Oliver boosts IFAB techno vote

oliver dier

 

High times, strange decisions: Oliver horror show backs IFAB techno vote.

Snapshot: Wk 29.

Tuesday, March 9.

Wow. I mean has the world stopped spinning? Is the end nigh?

Football’s  rules-makers have only gone and given the green light for testing the use of video technology to assist referees – and taken a giant leap towards the 21st century.  

Out goes Sepp Blabber, out goes Michel Pratini and within a few months the game’s law lords – that’s IFAB, the International Football Association Body – meet in Cardiff and say ‘yes’ to proposals from the English FA, the Dutch FA, the German FA and the Brazilian FA to see how and what might work when it comes to TV refereeing and using video technology.

Of course, we cannot be sure this would not have been the outcome of the IFAB technology vote at its Annual General Meeting last weekend were Blabber and Co still running their stinking, sinking ship.

But that’s a bit like saying Michael Oliver might have spared Eric Dier a red card in the north London derby even with a TV Ref up in the stands helping him to officiate.

What a cracking example Oliver has provided as to why the men in black, yellow, green or beige so need someone to help them make the right decisions – that’s the blindingly obvious decisions staring everyone else in the face – and maintain consistency throughout the 90 minutes.

Nobody other than the individual himself can say what happened on Saturday at White Hart Lane. We can try and guess.

Did Oliver’s brain and mind suffer a first early strike of dementia when he declined to follow his own lead – he had correctly dismissed Arsenal midfielder Francis Coquelin for two bookable offences earlier in the game – and deliver the same punishment to Dier after he committed two blatant fouls?

Is he really that thick and genuinely not understand that the first rule of being a decent referee is to treat each team the same, deal each the same hand?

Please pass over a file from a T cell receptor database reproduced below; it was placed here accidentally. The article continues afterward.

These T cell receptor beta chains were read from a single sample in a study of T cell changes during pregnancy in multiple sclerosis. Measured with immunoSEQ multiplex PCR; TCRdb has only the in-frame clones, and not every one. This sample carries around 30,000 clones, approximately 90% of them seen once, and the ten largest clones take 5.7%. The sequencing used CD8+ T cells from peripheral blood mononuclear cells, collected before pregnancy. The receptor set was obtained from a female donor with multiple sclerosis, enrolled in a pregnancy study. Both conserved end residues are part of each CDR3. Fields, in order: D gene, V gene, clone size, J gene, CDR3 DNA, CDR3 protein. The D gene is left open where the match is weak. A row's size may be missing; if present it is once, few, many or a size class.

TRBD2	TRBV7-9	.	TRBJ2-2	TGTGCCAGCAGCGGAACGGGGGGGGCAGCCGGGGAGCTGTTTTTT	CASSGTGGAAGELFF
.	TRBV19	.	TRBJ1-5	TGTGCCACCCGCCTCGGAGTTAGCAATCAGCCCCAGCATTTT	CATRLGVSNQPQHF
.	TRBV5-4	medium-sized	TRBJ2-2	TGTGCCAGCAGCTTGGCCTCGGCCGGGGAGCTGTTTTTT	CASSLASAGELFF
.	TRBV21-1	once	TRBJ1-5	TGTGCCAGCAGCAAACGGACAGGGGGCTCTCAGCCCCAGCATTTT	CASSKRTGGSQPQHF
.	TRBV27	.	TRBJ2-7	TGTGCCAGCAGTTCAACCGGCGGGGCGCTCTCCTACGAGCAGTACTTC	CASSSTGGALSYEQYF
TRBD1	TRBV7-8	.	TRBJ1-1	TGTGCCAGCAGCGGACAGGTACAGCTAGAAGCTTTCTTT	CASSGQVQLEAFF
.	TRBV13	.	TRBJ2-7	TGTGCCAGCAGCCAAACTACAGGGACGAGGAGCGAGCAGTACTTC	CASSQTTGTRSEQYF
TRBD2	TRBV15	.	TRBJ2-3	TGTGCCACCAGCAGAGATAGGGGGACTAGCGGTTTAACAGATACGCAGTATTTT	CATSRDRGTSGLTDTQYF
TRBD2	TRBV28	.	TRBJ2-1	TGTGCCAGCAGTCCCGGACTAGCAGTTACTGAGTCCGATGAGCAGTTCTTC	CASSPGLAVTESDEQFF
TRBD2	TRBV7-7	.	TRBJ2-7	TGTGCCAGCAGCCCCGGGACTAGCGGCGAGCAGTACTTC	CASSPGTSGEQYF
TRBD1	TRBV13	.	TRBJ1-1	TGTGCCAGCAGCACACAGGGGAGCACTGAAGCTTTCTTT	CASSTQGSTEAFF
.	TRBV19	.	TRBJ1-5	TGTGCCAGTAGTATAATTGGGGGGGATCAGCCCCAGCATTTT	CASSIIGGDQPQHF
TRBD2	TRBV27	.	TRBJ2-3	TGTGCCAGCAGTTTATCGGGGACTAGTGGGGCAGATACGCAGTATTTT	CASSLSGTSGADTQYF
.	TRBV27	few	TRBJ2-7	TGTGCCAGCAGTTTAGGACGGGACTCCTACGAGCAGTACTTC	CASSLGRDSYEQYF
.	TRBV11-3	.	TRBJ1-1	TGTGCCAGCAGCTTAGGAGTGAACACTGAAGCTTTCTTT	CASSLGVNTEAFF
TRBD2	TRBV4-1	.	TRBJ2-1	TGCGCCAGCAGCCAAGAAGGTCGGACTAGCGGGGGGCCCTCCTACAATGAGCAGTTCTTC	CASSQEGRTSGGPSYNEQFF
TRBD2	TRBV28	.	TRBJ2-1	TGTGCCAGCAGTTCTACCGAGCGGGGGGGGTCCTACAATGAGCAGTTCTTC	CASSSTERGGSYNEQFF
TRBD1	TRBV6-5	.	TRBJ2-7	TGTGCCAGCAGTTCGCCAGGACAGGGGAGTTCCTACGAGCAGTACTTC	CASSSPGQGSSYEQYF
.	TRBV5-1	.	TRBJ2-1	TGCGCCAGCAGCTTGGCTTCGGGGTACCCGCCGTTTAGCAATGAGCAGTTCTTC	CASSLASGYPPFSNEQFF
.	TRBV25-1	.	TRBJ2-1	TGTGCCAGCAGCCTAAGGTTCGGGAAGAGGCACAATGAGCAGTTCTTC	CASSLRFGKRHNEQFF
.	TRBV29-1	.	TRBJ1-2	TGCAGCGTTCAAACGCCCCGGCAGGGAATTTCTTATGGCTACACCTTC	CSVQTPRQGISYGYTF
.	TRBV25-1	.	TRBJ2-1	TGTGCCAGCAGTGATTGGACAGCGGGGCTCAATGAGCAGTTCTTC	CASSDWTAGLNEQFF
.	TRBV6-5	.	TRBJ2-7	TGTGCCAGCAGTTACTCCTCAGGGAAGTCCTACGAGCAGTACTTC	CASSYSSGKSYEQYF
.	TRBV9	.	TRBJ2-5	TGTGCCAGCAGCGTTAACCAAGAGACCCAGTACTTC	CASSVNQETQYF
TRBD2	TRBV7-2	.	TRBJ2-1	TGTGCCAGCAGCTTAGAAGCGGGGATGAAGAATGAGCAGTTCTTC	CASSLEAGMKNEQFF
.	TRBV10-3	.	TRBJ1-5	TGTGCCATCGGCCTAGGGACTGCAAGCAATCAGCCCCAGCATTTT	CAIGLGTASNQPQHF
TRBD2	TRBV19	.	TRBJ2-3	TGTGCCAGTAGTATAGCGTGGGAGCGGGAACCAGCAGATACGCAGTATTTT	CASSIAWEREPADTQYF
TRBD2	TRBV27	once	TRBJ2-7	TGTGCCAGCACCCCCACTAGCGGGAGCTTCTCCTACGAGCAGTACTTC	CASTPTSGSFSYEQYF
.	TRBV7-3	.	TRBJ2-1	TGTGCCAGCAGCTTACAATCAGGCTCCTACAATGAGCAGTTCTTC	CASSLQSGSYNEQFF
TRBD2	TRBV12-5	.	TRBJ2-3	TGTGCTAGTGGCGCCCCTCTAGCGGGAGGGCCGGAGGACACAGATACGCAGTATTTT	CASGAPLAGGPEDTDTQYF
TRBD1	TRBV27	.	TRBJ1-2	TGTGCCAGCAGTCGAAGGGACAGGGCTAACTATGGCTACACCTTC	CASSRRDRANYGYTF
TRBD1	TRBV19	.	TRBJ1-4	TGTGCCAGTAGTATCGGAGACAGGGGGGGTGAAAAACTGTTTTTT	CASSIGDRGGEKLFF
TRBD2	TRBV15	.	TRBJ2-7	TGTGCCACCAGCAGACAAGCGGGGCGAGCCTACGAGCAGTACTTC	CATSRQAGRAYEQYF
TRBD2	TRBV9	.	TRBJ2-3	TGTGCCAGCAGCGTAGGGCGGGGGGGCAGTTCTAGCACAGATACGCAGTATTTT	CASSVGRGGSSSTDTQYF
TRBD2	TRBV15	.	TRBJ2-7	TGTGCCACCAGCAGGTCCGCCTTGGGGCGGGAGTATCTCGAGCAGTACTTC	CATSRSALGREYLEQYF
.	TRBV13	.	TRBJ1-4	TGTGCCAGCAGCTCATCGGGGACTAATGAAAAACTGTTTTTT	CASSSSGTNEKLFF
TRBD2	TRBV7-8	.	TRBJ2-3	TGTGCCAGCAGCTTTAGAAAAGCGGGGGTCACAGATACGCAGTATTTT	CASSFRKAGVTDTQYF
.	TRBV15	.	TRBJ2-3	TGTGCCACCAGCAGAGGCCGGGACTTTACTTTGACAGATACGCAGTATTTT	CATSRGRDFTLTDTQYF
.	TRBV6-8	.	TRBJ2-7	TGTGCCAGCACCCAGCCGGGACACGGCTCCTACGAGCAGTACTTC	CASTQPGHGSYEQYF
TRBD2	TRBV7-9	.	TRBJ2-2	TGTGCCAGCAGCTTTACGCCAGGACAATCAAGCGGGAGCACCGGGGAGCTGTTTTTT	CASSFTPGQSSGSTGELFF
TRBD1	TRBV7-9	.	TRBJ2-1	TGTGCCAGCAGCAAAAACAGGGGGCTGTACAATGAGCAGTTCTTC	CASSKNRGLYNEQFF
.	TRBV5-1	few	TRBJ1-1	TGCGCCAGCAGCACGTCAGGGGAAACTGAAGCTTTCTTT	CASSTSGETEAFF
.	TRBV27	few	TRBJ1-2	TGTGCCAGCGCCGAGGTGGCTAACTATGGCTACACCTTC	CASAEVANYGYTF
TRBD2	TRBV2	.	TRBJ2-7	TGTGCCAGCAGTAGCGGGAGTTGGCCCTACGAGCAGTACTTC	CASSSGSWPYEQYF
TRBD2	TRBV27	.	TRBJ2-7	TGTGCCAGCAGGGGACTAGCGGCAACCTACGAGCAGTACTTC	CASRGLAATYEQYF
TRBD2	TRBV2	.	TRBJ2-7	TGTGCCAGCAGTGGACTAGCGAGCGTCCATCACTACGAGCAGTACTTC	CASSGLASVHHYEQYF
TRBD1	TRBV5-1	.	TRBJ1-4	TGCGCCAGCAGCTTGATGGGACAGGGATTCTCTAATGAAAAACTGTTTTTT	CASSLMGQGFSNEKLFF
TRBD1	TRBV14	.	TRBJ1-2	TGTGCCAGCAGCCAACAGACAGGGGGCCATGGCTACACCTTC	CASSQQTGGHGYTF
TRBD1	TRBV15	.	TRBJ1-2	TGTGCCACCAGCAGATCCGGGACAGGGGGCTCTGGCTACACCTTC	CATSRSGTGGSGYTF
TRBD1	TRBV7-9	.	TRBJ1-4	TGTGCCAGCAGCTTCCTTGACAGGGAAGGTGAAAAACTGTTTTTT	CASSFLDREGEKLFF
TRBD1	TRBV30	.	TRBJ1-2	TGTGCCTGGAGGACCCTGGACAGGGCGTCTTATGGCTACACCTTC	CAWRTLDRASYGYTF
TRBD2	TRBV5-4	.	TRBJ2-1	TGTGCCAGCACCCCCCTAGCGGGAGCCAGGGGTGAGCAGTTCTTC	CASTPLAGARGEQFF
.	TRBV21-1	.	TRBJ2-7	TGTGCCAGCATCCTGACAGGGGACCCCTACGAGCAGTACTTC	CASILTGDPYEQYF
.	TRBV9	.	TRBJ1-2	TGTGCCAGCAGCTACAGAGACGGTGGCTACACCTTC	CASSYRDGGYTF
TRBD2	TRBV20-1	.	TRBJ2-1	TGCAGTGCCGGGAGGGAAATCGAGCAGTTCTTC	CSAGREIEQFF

You could come up with 101 reasons and all will seem as inconceivable as the next. What Oliver, who is (or was) definitely one of the better young referees in the Premier League, did was utterly ridiculous. Even now the guy will be having sleepless nights.

The fact is nobody wants to be even thinking about such pathetic matters. So here’s the solution. A TV ref in the ear of the on-field ref. That would resolve this problem. Forever.  No need for two years of experimentation either. Get it in, IFAB, immediately.

Then we can get on with the more serious issues, such as debating the great penalty debate – what is a penalty and what is not a penalty? Is Benteke a diver or does being kneed in the foot – as he was at Palace  – give him license to go crashing to the floor inside the box?

Once we define this sort of penalty confusion more clearly, and what is permitted both from the defender and attacker, we can seriously consider allowing penalties to go under the technology spotlight.

That will be fun and give everyone another lifetime arguing the toss, chewing the fat and banging on about the greatest game of all.

No way will the debate end with the introduction of video referees into football. It will go into total overdrive. 

And give Oliver a decent night’s kip to boot. Everyone’s a winner. HP

The Hypothetical Premier League Wk 29 table, results, reports

3 Comments

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